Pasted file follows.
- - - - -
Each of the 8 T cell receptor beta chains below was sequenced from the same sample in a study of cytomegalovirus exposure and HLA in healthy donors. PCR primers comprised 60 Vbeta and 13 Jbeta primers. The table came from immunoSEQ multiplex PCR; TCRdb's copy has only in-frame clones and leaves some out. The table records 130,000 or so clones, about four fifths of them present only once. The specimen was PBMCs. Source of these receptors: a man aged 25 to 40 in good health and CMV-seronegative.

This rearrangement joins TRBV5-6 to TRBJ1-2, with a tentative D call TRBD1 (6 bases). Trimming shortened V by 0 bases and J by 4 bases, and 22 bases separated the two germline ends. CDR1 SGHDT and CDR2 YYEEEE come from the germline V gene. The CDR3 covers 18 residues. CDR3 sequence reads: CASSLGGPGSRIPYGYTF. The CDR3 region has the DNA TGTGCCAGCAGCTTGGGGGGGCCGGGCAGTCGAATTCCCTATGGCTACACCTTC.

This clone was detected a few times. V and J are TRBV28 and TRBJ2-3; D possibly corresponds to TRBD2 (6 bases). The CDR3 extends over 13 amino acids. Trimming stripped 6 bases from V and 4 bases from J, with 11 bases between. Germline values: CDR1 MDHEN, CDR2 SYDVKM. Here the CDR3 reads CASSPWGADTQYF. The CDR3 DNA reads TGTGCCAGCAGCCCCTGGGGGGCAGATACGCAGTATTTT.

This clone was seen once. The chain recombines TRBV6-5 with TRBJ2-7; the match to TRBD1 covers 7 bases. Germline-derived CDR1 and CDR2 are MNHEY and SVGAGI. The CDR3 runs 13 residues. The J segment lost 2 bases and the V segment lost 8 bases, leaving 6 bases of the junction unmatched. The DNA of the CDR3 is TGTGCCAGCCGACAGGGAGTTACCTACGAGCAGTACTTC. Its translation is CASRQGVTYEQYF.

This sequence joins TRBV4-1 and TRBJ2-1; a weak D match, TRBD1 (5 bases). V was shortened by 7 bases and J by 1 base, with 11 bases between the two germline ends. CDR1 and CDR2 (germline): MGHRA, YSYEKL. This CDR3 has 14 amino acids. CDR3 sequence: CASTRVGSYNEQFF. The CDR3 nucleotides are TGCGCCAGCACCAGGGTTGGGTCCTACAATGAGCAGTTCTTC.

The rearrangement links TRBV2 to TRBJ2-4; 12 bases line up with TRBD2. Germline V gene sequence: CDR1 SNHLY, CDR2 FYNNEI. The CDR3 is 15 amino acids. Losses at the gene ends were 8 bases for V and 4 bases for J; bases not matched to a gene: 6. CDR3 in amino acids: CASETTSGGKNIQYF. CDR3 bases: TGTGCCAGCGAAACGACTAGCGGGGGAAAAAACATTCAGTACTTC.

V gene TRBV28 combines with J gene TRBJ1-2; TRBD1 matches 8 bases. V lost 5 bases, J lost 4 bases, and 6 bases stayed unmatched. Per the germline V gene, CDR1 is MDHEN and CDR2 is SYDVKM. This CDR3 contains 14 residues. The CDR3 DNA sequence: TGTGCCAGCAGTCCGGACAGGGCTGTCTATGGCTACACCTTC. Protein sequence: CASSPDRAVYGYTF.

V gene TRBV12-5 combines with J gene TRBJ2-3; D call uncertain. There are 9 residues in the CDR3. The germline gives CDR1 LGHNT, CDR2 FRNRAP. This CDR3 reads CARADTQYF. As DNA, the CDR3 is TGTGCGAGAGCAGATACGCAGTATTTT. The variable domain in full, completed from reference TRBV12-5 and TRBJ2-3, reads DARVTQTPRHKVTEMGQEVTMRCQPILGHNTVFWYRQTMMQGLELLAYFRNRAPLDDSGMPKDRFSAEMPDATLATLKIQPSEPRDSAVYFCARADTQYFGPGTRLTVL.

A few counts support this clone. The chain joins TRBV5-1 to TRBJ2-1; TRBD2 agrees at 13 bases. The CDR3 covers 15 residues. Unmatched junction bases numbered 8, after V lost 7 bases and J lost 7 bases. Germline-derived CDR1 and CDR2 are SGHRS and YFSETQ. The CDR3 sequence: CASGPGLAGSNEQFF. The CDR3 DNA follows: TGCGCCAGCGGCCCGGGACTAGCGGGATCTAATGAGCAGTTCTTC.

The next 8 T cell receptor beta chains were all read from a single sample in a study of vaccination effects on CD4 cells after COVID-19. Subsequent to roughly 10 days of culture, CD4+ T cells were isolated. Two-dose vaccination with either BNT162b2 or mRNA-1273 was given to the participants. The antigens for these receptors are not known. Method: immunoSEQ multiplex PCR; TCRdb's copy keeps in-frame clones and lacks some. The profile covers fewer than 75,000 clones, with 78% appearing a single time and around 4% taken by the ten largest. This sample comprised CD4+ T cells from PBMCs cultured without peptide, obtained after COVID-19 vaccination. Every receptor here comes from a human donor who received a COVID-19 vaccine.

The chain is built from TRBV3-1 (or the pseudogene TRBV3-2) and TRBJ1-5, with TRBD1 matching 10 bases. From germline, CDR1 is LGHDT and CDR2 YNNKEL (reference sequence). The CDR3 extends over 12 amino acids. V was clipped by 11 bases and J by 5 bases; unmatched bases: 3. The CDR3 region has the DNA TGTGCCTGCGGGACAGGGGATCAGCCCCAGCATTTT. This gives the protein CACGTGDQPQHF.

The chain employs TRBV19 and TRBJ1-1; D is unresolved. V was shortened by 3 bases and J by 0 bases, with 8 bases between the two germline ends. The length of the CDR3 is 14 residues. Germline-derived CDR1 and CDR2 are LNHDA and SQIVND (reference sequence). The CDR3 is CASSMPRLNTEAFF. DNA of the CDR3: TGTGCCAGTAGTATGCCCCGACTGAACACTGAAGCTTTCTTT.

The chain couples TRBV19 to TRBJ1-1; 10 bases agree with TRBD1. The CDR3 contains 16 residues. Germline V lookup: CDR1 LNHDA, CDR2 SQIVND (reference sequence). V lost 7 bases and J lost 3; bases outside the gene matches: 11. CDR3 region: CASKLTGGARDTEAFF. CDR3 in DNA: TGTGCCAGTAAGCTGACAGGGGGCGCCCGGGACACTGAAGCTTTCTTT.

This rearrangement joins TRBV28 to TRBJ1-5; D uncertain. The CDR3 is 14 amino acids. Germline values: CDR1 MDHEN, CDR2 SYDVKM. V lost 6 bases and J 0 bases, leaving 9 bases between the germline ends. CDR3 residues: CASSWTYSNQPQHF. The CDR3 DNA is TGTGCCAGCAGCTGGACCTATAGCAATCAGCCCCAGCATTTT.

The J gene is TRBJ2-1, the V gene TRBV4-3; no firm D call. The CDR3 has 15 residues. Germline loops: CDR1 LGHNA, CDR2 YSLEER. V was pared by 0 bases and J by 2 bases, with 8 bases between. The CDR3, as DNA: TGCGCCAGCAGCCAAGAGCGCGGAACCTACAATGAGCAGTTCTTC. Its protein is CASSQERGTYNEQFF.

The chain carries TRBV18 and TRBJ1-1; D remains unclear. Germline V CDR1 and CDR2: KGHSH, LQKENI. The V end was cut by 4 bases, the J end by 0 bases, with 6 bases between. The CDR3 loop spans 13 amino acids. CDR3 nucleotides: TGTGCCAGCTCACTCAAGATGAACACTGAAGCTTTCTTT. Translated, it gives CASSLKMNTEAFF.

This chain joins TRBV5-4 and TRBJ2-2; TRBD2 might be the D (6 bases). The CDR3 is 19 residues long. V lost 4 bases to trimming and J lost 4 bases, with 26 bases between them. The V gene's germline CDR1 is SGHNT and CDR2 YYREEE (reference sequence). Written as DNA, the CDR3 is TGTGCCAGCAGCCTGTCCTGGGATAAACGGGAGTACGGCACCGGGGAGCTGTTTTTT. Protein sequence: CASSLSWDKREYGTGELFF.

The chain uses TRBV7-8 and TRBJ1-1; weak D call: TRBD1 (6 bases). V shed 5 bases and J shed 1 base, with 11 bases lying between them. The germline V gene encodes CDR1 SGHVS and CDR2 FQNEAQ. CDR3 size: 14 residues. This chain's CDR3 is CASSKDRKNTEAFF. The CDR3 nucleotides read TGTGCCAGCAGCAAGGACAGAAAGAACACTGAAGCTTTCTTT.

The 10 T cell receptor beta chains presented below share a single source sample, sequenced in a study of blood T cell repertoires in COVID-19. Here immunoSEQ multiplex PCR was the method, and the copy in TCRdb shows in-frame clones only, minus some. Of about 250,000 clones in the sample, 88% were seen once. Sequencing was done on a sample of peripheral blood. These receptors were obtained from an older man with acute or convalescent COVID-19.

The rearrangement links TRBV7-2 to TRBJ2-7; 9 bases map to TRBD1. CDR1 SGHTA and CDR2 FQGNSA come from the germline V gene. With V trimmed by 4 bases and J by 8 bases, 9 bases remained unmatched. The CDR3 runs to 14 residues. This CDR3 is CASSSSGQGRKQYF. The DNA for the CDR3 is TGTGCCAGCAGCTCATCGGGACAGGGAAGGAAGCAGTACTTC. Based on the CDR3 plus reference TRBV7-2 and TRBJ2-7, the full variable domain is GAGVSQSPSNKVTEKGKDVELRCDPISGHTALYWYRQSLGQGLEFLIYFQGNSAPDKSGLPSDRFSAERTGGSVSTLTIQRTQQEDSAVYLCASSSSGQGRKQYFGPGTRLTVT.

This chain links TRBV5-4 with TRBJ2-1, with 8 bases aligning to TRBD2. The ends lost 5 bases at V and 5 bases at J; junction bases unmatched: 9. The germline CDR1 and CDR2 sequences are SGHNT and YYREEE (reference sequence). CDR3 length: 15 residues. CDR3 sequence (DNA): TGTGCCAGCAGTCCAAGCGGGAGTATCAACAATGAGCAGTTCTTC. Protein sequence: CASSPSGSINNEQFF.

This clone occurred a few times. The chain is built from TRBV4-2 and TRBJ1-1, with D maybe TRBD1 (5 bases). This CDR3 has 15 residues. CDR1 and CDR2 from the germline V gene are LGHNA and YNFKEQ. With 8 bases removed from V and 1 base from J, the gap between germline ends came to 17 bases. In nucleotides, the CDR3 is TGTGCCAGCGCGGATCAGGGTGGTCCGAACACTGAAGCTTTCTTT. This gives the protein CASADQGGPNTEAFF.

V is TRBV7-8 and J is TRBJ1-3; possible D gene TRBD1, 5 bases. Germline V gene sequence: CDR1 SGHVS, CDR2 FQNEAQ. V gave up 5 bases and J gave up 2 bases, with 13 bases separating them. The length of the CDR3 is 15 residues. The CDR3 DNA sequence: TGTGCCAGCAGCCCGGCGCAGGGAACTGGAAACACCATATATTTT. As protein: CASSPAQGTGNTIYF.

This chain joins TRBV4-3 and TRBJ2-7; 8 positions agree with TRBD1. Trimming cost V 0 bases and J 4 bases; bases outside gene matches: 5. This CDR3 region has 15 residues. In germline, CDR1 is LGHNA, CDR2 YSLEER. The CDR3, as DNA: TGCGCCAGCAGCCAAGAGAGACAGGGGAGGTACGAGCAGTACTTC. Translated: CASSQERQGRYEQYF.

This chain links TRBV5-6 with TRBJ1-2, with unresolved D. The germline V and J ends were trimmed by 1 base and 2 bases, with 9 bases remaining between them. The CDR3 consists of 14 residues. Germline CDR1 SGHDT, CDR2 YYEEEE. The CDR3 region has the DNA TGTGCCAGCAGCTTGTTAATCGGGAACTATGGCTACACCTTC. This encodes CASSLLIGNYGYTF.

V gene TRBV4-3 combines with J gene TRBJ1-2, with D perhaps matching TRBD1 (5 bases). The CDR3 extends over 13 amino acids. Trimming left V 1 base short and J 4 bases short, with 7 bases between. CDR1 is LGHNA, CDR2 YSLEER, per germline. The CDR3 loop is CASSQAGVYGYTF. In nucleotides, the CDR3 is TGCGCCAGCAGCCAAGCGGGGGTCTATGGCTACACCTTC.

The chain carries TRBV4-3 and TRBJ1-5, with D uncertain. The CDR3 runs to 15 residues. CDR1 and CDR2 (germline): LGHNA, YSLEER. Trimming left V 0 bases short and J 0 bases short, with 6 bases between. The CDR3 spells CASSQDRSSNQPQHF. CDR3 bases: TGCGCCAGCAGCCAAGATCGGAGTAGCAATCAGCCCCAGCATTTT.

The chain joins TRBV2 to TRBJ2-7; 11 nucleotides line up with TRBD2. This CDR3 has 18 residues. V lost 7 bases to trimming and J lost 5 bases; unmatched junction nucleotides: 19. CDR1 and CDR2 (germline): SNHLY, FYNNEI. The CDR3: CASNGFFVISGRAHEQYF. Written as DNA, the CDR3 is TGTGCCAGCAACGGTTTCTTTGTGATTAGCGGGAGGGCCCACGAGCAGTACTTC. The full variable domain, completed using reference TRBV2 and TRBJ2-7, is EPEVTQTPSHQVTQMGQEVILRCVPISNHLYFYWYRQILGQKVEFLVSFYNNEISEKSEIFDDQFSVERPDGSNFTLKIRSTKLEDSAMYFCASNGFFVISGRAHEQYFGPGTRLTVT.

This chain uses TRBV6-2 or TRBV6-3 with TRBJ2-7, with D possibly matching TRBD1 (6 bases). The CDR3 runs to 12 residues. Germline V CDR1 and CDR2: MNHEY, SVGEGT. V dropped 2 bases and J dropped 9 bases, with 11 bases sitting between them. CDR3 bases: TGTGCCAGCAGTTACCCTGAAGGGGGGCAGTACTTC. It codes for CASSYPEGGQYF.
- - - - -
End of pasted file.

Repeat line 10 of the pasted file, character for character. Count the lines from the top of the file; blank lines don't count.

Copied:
The next 8 T cell receptor beta chains were all read from a single sample in a study of vaccination effects on CD4 cells after COVID-19. Subsequent to roughly 10 days of culture, CD4+ T cells were isolated. Two-dose vaccination with either BNT162b2 or mRNA-1273 was given to the participants. The antigens for these receptors are not known. Method: immunoSEQ multiplex PCR; TCRdb's copy keeps in-frame clones and lacks some. The profile covers fewer than 75,000 clones, with 78% appearing a single time and around 4% taken by the ten largest. This sample comprised CD4+ T cells from PBMCs cultured without peptide, obtained after COVID-19 vaccination. Every receptor here comes from a human donor who received a COVID-19 vaccine.